Consider it: a 50,000-square-foot temple to the world of Italian food.
That's what New York City's Eataly was designed to be. The shopping mall devoted to all things food is a joint project of culinary luminaries like Mario Batali and Lidia Bastianich, and is as much an experience as it is a place to shop and eat. Around any corner at the Fifth Avenue complex, one can find ingredients imported from all over the globe (not just Italy), cooking demonstrations and counters that are serving prepared meals.
Day Tripper Digest
Estimated Travel Time: About two hours, depending on traffic at crossings.
Why it’s Worth the Trip: You don’t have to be a “foodie” to appreciate all that Eataly has to offer, but more than just being a place to eat and buy food products, the venue has an atmosphere even those who aren’t inclined to cooking can appreciate (and several teaching opportunities for those who are, even if they're really, really bad at it).
You’ll Probably Get Hungry: We expect you’ll want to eat at Eataly, naturally, but where? The Eataly restaurants include Le Verdure (vegetable), Il Manzo (meat), Il Pesce (fish), La Pasta (pasta), La Pizza (pizza), I Salumi e I Formaggi (salumi and cheese), and Il Crudo (raw bar). The pizzas served at La Pizza as well as those that will be available to-go at Eataly’s 24th Street window are all made in the traditional Neapolitan style.
The rooftop beer garden, La Birreria, serves a range of beers year-round as well as a variety of pizzas and sausages. Sam Calagione of Dogfish Head in Delaware, Teo Musso of Birra Baladin in Piedmont, and Leonardo di Vincenzo of Birra del Borgo in Rome are the collaborating brewmasters and have worked with Eataly’s owners to create three brews exclusive to La Birreria. The brewing tanks are set 30 feet from where diners sit under the skyline and stars.
Lavazza Café serves authentic espressos, cappuccinos and the best coffee specialties of the Italian tradition. Italian gelato and pastries made fresh daily by Luca Montersino, Eataly’s talented pastry chef, are be served.
While You’re in the Area: You might need to work some of this food off, or make some room prior to your visit, so try some outdoor activities at nearby Madison Square Park or Bryant Park. If it is still too cold outside for that, enjoy some inside activities with vigorous shopping at Origins Health and Beauty or MAC Cosmetics, indulge your inner Rick Baker with special effects and makeup equipment at Abracadabra Superstore, or get sent to the penalty box for a quarter for high-sticking with merchandise you bought from Westside Skate and Stick.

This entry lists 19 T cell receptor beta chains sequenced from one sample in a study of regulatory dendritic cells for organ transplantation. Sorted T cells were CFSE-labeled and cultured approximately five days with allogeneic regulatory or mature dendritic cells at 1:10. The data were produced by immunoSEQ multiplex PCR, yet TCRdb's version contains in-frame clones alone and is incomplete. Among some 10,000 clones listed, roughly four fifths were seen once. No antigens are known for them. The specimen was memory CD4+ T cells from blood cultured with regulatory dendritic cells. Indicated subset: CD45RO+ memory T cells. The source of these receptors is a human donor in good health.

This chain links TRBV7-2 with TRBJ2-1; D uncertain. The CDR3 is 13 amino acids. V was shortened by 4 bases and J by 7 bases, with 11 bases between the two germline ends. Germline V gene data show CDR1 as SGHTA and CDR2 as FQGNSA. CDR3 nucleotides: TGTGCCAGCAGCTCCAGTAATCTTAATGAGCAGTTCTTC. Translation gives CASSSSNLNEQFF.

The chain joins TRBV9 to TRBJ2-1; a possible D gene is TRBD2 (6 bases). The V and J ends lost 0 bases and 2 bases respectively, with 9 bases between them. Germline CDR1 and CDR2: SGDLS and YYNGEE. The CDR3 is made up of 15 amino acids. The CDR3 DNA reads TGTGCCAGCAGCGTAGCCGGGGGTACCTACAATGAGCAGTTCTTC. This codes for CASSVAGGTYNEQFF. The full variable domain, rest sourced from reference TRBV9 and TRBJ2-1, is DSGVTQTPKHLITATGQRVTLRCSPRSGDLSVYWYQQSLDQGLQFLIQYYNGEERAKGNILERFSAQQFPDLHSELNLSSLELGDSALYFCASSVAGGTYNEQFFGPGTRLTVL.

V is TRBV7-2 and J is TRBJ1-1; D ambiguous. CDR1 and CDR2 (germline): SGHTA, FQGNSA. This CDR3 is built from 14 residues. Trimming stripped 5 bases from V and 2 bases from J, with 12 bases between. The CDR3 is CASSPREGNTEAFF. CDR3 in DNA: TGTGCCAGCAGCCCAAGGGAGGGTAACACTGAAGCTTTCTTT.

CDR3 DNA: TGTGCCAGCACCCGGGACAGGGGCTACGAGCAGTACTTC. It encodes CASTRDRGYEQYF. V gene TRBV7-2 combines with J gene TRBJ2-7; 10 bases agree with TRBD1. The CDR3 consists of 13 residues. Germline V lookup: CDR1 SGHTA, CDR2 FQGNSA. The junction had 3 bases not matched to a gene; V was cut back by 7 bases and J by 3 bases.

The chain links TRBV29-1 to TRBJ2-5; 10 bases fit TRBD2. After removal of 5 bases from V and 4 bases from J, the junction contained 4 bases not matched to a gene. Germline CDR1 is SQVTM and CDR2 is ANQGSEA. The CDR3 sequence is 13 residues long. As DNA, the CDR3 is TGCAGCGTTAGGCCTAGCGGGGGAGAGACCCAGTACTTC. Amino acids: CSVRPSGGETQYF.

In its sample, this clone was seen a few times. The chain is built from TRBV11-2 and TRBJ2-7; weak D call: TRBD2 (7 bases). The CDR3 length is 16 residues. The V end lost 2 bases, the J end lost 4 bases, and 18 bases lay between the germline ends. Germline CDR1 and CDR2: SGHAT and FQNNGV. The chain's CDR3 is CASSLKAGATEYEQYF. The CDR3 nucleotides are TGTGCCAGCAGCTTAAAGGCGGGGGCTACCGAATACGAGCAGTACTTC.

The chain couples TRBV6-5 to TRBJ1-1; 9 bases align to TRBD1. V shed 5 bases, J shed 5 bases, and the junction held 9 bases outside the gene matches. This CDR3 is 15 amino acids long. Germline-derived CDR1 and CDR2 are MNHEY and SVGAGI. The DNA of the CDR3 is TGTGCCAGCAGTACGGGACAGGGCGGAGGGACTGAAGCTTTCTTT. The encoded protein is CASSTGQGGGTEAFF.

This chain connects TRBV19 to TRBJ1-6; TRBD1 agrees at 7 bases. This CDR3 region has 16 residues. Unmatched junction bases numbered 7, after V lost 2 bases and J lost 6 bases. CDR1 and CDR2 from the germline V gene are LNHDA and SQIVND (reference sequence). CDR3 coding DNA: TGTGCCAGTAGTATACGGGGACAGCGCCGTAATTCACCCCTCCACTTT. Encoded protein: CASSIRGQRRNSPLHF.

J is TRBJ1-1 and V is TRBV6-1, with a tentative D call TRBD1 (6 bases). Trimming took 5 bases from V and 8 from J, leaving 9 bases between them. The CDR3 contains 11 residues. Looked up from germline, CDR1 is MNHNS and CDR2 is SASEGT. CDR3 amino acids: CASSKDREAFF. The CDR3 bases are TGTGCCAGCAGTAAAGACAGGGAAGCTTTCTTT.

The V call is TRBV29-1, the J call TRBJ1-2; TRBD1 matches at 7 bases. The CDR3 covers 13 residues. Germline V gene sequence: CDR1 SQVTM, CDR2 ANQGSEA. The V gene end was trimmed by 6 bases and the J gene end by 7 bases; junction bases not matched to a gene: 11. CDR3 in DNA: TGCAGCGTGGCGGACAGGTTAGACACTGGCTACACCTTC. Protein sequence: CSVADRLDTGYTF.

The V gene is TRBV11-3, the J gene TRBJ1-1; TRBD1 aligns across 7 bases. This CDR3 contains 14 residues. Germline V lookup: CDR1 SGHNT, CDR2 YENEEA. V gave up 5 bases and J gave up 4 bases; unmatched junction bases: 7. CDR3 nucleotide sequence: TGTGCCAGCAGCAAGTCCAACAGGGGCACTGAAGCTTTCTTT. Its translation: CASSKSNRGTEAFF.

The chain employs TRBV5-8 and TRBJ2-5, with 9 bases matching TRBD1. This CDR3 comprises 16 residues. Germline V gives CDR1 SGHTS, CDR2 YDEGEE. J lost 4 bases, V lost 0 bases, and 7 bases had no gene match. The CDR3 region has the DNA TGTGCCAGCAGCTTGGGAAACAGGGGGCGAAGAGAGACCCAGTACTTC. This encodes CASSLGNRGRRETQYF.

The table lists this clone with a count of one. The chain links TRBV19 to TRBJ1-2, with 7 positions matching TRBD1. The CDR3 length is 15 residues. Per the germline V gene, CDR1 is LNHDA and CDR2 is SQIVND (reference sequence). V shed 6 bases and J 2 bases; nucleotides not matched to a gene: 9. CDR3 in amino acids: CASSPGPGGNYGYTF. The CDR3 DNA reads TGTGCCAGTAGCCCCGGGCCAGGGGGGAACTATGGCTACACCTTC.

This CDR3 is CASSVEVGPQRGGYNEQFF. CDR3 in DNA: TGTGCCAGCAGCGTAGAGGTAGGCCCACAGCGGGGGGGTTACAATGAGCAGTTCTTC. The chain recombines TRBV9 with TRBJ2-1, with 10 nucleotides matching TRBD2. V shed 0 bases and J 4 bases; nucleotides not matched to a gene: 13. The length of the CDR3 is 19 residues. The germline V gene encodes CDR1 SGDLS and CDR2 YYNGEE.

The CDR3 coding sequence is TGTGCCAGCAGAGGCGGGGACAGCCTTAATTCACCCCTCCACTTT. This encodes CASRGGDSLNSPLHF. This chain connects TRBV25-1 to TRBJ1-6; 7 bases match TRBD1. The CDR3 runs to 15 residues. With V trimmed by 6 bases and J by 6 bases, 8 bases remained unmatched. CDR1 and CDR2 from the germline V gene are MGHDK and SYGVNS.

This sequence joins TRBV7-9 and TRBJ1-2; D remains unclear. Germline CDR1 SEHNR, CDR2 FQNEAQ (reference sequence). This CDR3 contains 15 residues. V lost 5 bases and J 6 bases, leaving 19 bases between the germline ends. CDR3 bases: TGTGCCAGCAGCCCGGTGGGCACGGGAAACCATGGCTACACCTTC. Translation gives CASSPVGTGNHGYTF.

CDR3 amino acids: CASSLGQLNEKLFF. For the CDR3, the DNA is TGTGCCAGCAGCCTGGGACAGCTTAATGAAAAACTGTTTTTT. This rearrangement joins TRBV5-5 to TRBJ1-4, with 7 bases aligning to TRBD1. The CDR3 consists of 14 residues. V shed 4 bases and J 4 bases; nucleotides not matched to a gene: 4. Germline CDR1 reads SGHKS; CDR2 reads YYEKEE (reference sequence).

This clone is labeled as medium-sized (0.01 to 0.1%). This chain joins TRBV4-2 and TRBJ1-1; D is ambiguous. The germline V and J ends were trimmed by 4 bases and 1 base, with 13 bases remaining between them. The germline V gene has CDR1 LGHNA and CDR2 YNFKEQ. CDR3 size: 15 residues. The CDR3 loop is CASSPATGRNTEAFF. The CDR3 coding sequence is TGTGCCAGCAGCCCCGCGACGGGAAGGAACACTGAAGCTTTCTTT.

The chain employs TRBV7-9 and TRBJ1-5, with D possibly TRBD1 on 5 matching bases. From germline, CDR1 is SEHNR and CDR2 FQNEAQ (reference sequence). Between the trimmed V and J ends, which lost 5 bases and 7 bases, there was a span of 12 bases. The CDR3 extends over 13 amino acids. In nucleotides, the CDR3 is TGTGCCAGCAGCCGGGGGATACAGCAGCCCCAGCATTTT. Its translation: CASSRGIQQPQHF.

Eataly, located at 200 Fifth Ave. near Madison Square Park, is owned by a partnership including Batali, Bastianich and Joe Bastianich, a judge on the Fox Network program MasterChef. Since it opened with a large amount of press coverage on Aug. 31, 2010, the location has become a destination for food lovers. Two weeks after opening, there were still lines extending down Fifth Avenue to get into the store.
Eataly was originally planned as a smaller venue near Rockefeller Center, but the dream was far too big to fit the location.
“Eataly is a market that in its 50,000 square feet encapsulates some of the best Italian products in a congenial and very socially Italian setting,” said Lidia Bastianich, whose culinary world consists not only of the store but more than a decade of television on PBS, various cookbooks, and several well-regarded restaurants like Felidia, Del Posto, Esca, and Becco in Manhattan.
When asked what the overriding goal of Eataly was, Lidia said that it was to be like a true Italian market, a one-stop shop, and an education center all at the same time.
“It is like pulling together the best of Italian values and food practices under one roof,” she said.
So, okay, maybe a place as wholly committed to the sights, sounds, and smells of Italian cooking was a mean thing to spring on you so soon after New Year’s Day, but think about this: Unless your resolution was to visit the markets of Tuscany this summer, you likely could not get closer to the food and feel of region than you can at Eataly. Think of it as an exploration of your horizons and not an expansion of your waistline.
For Bastianich, there was one goal to be met and the shop has done so beyond her expectations: “One could very well smell, taste, eat, drink, shop and feel like being in Italy when in Eataly.”